"We got back to Sri Lanka the following morning and from the airport it was party time!" said Sri Lanka batsman Hashan Tillakaratne. "When we landed there was a big reception at the airport and then we were asked to go to the president's house.
"As we were travelling there, there were big crowds lining the streets to cheer us. It was an amazing feeling, awesome. And that was just the start. The receptions and parties went on for weeks."
3. Ireland v England 2011
On 2 March 2011 in Bangalore, an Irishman with pink-dyed hair produced one of the most astonishing innings in World Cup history to secure a famous victory over England.
Kevin O'Brien's 50-ball hundred would have been remarkable in any circumstances, but was all the more so given Ireland's predicament at 111-5 moments after he arrived at the crease.
What followed was a heady mix of power and skill as O'Brien dismantled an attack featuring James Anderson, Stuart Broad and Graeme Swann and Ireland romped to their imposing target of 328 with five balls to spare.
"It was just one of those days - everything I hit came out of the middle and when it didn't come out of the middle it went over the fielders' heads," said O'Brien.
"Andrew Strauss dropped me on 91, so there was obviously a bit of luck as well. You need a bit of luck in big tournaments and fortunately for me and the Irish team, we had it that day."
2. Australia v South Africa 1999
This contest, and its extraordinary finale, continues to defy belief even 20 years on.
South Africa entered the last over needing nine runs to reach a first World Cup final and when player of the tournament Lance Klusener smashed the first two balls of the over for four, the result seemed assured.
But then nerves set in. After nearly running himself out off the third ball of the over, Allan Donald stayed put at the non-striker's end when Klusener set off for a single from the fourth.
And by the time Donald did start to run, Damien Fleming's underarm throw was well on its way to Adam Gilchrist's gloves to complete surely the most famous run-out in cricketing history.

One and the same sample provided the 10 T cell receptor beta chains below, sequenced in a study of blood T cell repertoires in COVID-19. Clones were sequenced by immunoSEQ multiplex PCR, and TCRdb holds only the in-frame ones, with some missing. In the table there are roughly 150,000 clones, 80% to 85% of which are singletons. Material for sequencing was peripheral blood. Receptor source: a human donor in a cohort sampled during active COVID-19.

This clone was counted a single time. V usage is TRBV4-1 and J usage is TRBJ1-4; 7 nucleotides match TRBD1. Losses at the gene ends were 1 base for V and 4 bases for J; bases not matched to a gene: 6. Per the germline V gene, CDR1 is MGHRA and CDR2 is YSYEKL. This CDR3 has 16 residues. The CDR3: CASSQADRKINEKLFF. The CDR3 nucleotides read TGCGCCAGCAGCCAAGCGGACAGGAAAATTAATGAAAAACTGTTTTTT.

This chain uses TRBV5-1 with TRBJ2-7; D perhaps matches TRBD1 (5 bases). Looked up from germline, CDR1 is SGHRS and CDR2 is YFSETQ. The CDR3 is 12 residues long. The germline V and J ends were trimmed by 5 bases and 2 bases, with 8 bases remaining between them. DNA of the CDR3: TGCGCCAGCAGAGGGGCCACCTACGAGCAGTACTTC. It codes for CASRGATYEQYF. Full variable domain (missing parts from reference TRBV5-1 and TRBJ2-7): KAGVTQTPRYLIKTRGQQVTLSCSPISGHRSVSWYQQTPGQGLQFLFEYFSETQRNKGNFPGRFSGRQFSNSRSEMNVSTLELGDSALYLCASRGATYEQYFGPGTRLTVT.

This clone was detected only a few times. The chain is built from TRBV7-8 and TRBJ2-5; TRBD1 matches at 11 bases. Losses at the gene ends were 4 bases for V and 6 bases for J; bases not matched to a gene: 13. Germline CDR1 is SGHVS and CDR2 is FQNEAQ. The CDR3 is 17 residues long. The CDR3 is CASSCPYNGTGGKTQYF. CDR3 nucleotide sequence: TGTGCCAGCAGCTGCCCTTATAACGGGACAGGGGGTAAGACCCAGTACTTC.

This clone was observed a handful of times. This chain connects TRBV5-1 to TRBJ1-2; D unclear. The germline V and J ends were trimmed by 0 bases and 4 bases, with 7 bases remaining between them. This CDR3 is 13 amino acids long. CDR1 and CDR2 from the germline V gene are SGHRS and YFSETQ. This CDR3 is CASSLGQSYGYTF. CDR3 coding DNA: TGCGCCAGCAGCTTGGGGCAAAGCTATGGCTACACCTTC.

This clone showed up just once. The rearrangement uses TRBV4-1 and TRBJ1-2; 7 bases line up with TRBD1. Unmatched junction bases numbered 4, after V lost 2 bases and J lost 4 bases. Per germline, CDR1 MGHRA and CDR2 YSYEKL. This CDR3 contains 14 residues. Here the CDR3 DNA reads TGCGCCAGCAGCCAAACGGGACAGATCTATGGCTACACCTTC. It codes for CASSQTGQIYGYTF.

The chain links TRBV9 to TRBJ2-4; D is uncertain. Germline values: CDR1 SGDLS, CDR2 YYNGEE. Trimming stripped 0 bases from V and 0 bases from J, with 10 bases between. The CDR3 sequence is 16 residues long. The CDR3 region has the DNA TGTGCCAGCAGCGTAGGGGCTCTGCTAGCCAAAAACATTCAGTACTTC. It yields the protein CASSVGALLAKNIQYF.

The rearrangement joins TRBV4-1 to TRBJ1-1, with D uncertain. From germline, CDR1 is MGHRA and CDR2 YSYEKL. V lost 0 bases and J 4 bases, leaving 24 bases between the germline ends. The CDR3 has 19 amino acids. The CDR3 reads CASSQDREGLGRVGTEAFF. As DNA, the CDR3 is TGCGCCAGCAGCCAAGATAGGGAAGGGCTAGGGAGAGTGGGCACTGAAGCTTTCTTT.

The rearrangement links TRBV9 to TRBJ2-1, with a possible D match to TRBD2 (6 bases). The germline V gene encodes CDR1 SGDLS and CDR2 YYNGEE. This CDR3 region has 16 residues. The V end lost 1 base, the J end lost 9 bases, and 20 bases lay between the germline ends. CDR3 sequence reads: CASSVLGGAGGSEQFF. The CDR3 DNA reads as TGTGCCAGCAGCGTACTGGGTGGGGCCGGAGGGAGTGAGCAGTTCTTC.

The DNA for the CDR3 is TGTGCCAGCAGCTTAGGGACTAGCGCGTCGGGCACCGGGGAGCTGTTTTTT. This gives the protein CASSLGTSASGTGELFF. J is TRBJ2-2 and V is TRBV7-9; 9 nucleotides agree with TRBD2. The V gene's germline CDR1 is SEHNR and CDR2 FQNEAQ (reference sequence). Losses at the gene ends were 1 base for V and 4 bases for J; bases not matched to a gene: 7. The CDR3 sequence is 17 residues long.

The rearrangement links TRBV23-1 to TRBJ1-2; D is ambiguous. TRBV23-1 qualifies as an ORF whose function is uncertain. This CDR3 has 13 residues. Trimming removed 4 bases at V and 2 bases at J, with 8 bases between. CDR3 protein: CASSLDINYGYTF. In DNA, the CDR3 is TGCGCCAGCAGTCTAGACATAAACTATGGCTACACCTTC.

"I don't know if Lance called but he just started running," recalled Fleming. "The ball was close enough to my right hand so Donald stayed in his crease. I got the ball and proceeded to underarm the ball to poor Adam Gilchrist at about 1 centimetre per hour.
"Eventually Gilly got it and hit the stumps. After that it was pure euphoria - that's the reason we all play sport."
1. 1975 Australia v West Indies
The first ever World Cup final was a thrilling contest involving some of the leading Test cricketers of the age adapting their skills to the brave new world of one-day cricket.
Clive Lloyd's blistering hundred and Viv Richards' spectacular fielding are the enduring images but the Australians more than played their part in an historic occasion.
An unlikely last-wicket stand between Jeff Thomson and Dennis Lillee kept Aussie hopes alive right into the penultimate over before Deryck Murray ran out Thomson to unleash thousands of delighted West Indian supporters onto the hallowed turf of Lord's.
"It was a very good day for cricket," said Australia captain Ian Chappell. "The two best teams got into the final and it was such a terrific game. I certainly thought after that the World Cup is here to stay."
"We made a lot of people happy," said Lloyd. "It was an exciting day, an exciting game and I think we thoroughly enjoyed it. In those days the ordinary fan could get a ticket and a lot of West Indians were there. I thank that victory was the starting point of our great run."